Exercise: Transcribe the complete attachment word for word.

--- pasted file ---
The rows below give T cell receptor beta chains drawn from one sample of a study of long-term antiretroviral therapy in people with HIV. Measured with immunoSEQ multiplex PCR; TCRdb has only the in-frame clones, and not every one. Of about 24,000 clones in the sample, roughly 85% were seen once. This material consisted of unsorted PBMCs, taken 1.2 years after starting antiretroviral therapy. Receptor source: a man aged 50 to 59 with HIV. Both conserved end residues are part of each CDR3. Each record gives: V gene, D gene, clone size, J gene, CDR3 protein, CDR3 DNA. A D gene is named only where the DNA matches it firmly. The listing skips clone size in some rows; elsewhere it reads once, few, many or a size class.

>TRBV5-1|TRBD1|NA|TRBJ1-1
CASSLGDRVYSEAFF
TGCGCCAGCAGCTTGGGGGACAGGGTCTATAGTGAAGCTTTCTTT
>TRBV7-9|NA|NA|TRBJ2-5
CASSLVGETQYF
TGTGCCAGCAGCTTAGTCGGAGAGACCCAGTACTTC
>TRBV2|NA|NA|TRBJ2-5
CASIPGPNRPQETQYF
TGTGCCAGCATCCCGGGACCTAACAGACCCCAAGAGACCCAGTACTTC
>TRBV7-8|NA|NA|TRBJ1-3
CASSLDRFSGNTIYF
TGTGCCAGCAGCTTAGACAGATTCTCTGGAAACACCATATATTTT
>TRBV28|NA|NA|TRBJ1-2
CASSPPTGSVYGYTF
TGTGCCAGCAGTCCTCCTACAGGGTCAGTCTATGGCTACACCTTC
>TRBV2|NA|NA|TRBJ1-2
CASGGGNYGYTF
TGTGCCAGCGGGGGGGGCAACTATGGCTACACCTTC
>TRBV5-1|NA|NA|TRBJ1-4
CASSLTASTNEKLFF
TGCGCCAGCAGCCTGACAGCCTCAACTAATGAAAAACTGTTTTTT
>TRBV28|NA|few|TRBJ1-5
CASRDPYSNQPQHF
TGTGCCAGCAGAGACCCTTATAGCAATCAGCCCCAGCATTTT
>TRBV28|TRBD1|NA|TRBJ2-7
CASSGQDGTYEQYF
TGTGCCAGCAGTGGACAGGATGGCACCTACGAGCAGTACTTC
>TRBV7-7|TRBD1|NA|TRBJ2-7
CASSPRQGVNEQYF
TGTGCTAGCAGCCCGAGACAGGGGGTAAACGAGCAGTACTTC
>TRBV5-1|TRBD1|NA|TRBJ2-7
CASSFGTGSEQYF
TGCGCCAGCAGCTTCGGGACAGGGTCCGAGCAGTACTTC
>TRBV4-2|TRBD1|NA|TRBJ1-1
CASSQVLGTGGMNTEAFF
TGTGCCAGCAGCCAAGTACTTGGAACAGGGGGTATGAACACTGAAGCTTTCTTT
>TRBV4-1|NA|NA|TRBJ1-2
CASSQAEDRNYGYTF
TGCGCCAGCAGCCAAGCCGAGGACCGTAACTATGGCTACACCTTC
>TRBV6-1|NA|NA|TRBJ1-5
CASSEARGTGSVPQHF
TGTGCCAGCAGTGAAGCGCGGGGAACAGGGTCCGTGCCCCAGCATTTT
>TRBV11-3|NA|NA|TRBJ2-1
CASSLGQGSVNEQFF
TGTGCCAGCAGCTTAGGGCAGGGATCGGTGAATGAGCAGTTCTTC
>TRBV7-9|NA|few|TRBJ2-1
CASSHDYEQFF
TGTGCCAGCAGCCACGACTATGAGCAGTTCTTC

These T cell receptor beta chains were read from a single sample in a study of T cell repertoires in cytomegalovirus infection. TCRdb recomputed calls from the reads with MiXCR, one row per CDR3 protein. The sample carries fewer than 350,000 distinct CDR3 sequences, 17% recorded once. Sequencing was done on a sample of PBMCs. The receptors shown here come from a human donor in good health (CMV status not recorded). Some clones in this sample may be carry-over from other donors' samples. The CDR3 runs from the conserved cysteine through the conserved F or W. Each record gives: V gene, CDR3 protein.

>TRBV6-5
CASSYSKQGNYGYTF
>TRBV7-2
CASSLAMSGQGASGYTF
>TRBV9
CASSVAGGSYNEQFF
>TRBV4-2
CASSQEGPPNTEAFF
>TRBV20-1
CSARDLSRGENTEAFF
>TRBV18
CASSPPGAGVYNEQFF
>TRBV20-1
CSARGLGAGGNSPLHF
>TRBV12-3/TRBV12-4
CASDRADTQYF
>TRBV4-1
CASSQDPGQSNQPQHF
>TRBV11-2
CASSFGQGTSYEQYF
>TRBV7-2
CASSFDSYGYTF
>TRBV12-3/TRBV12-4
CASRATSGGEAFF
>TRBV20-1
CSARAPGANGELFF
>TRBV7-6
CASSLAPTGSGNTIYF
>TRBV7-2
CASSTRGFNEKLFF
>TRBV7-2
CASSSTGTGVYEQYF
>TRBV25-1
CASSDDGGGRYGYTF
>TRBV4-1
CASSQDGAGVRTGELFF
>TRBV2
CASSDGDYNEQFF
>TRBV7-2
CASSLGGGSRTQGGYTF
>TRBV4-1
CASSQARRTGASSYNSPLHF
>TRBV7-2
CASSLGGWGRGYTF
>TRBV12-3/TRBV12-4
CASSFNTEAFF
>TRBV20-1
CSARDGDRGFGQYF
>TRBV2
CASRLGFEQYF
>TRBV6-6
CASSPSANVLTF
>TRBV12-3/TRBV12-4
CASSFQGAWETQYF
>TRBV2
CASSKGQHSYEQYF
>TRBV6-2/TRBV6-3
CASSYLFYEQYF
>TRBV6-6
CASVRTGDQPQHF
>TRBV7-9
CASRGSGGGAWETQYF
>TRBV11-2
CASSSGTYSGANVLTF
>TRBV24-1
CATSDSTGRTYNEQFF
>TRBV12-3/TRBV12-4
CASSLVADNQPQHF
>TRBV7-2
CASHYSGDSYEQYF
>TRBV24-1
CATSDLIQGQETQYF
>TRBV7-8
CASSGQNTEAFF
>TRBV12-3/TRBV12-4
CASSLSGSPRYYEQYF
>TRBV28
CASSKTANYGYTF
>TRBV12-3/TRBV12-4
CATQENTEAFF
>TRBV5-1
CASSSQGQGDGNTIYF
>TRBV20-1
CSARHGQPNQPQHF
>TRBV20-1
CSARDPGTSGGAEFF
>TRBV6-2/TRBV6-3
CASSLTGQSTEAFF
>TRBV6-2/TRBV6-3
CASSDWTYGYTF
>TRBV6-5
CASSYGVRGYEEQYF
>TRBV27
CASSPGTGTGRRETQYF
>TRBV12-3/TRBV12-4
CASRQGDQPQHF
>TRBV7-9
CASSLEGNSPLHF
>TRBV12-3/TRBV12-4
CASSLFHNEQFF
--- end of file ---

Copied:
The rows below give T cell receptor beta chains drawn from one sample of a study of long-term antiretroviral therapy in people with HIV. Measured with immunoSEQ multiplex PCR; TCRdb has only the in-frame clones, and not every one. Of about 24,000 clones in the sample, roughly 85% were seen once. This material consisted of unsorted PBMCs, taken 1.2 years after starting antiretroviral therapy. Receptor source: a man aged 50 to 59 with HIV. Both conserved end residues are part of each CDR3. Each record gives: V gene, D gene, clone size, J gene, CDR3 protein, CDR3 DNA. A D gene is named only where the DNA matches it firmly. The listing skips clone size in some rows; elsewhere it reads once, few, many or a size class.

>TRBV5-1|TRBD1|NA|TRBJ1-1
CASSLGDRVYSEAFF
TGCGCCAGCAGCTTGGGGGACAGGGTCTATAGTGAAGCTTTCTTT
>TRBV7-9|NA|NA|TRBJ2-5
CASSLVGETQYF
TGTGCCAGCAGCTTAGTCGGAGAGACCCAGTACTTC
>TRBV2|NA|NA|TRBJ2-5
CASIPGPNRPQETQYF
TGTGCCAGCATCCCGGGACCTAACAGACCCCAAGAGACCCAGTACTTC
>TRBV7-8|NA|NA|TRBJ1-3
CASSLDRFSGNTIYF
TGTGCCAGCAGCTTAGACAGATTCTCTGGAAACACCATATATTTT
>TRBV28|NA|NA|TRBJ1-2
CASSPPTGSVYGYTF
TGTGCCAGCAGTCCTCCTACAGGGTCAGTCTATGGCTACACCTTC
>TRBV2|NA|NA|TRBJ1-2
CASGGGNYGYTF
TGTGCCAGCGGGGGGGGCAACTATGGCTACACCTTC
>TRBV5-1|NA|NA|TRBJ1-4
CASSLTASTNEKLFF
TGCGCCAGCAGCCTGACAGCCTCAACTAATGAAAAACTGTTTTTT
>TRBV28|NA|few|TRBJ1-5
CASRDPYSNQPQHF
TGTGCCAGCAGAGACCCTTATAGCAATCAGCCCCAGCATTTT
>TRBV28|TRBD1|NA|TRBJ2-7
CASSGQDGTYEQYF
TGTGCCAGCAGTGGACAGGATGGCACCTACGAGCAGTACTTC
>TRBV7-7|TRBD1|NA|TRBJ2-7
CASSPRQGVNEQYF
TGTGCTAGCAGCCCGAGACAGGGGGTAAACGAGCAGTACTTC
>TRBV5-1|TRBD1|NA|TRBJ2-7
CASSFGTGSEQYF
TGCGCCAGCAGCTTCGGGACAGGGTCCGAGCAGTACTTC
>TRBV4-2|TRBD1|NA|TRBJ1-1
CASSQVLGTGGMNTEAFF
TGTGCCAGCAGCCAAGTACTTGGAACAGGGGGTATGAACACTGAAGCTTTCTTT
>TRBV4-1|NA|NA|TRBJ1-2
CASSQAEDRNYGYTF
TGCGCCAGCAGCCAAGCCGAGGACCGTAACTATGGCTACACCTTC
>TRBV6-1|NA|NA|TRBJ1-5
CASSEARGTGSVPQHF
TGTGCCAGCAGTGAAGCGCGGGGAACAGGGTCCGTGCCCCAGCATTTT
>TRBV11-3|NA|NA|TRBJ2-1
CASSLGQGSVNEQFF
TGTGCCAGCAGCTTAGGGCAGGGATCGGTGAATGAGCAGTTCTTC
>TRBV7-9|NA|few|TRBJ2-1
CASSHDYEQFF
TGTGCCAGCAGCCACGACTATGAGCAGTTCTTC

These T cell receptor beta chains were read from a single sample in a study of T cell repertoires in cytomegalovirus infection. TCRdb recomputed calls from the reads with MiXCR, one row per CDR3 protein. The sample carries fewer than 350,000 distinct CDR3 sequences, 17% recorded once. Sequencing was done on a sample of PBMCs. The receptors shown here come from a human donor in good health (CMV status not recorded). Some clones in this sample may be carry-over from other donors' samples. The CDR3 runs from the conserved cysteine through the conserved F or W. Each record gives: V gene, CDR3 protein.

>TRBV6-5
CASSYSKQGNYGYTF
>TRBV7-2
CASSLAMSGQGASGYTF
>TRBV9
CASSVAGGSYNEQFF
>TRBV4-2
CASSQEGPPNTEAFF
>TRBV20-1
CSARDLSRGENTEAFF
>TRBV18
CASSPPGAGVYNEQFF
>TRBV20-1
CSARGLGAGGNSPLHF
>TRBV12-3/TRBV12-4
CASDRADTQYF
>TRBV4-1
CASSQDPGQSNQPQHF
>TRBV11-2
CASSFGQGTSYEQYF
>TRBV7-2
CASSFDSYGYTF
>TRBV12-3/TRBV12-4
CASRATSGGEAFF
>TRBV20-1
CSARAPGANGELFF
>TRBV7-6
CASSLAPTGSGNTIYF
>TRBV7-2
CASSTRGFNEKLFF
>TRBV7-2
CASSSTGTGVYEQYF
>TRBV25-1
CASSDDGGGRYGYTF
>TRBV4-1
CASSQDGAGVRTGELFF
>TRBV2
CASSDGDYNEQFF
>TRBV7-2
CASSLGGGSRTQGGYTF
>TRBV4-1
CASSQARRTGASSYNSPLHF
>TRBV7-2
CASSLGGWGRGYTF
>TRBV12-3/TRBV12-4
CASSFNTEAFF
>TRBV20-1
CSARDGDRGFGQYF
>TRBV2
CASRLGFEQYF
>TRBV6-6
CASSPSANVLTF
>TRBV12-3/TRBV12-4
CASSFQGAWETQYF
>TRBV2
CASSKGQHSYEQYF
>TRBV6-2/TRBV6-3
CASSYLFYEQYF
>TRBV6-6
CASVRTGDQPQHF
>TRBV7-9
CASRGSGGGAWETQYF
>TRBV11-2
CASSSGTYSGANVLTF
>TRBV24-1
CATSDSTGRTYNEQFF
>TRBV12-3/TRBV12-4
CASSLVADNQPQHF
>TRBV7-2
CASHYSGDSYEQYF
>TRBV24-1
CATSDLIQGQETQYF
>TRBV7-8
CASSGQNTEAFF
>TRBV12-3/TRBV12-4
CASSLSGSPRYYEQYF
>TRBV28
CASSKTANYGYTF
>TRBV12-3/TRBV12-4
CATQENTEAFF
>TRBV5-1
CASSSQGQGDGNTIYF
>TRBV20-1
CSARHGQPNQPQHF
>TRBV20-1
CSARDPGTSGGAEFF
>TRBV6-2/TRBV6-3
CASSLTGQSTEAFF
>TRBV6-2/TRBV6-3
CASSDWTYGYTF
>TRBV6-5
CASSYGVRGYEEQYF
>TRBV27
CASSPGTGTGRRETQYF
>TRBV12-3/TRBV12-4
CASRQGDQPQHF
>TRBV7-9
CASSLEGNSPLHF
>TRBV12-3/TRBV12-4
CASSLFHNEQFF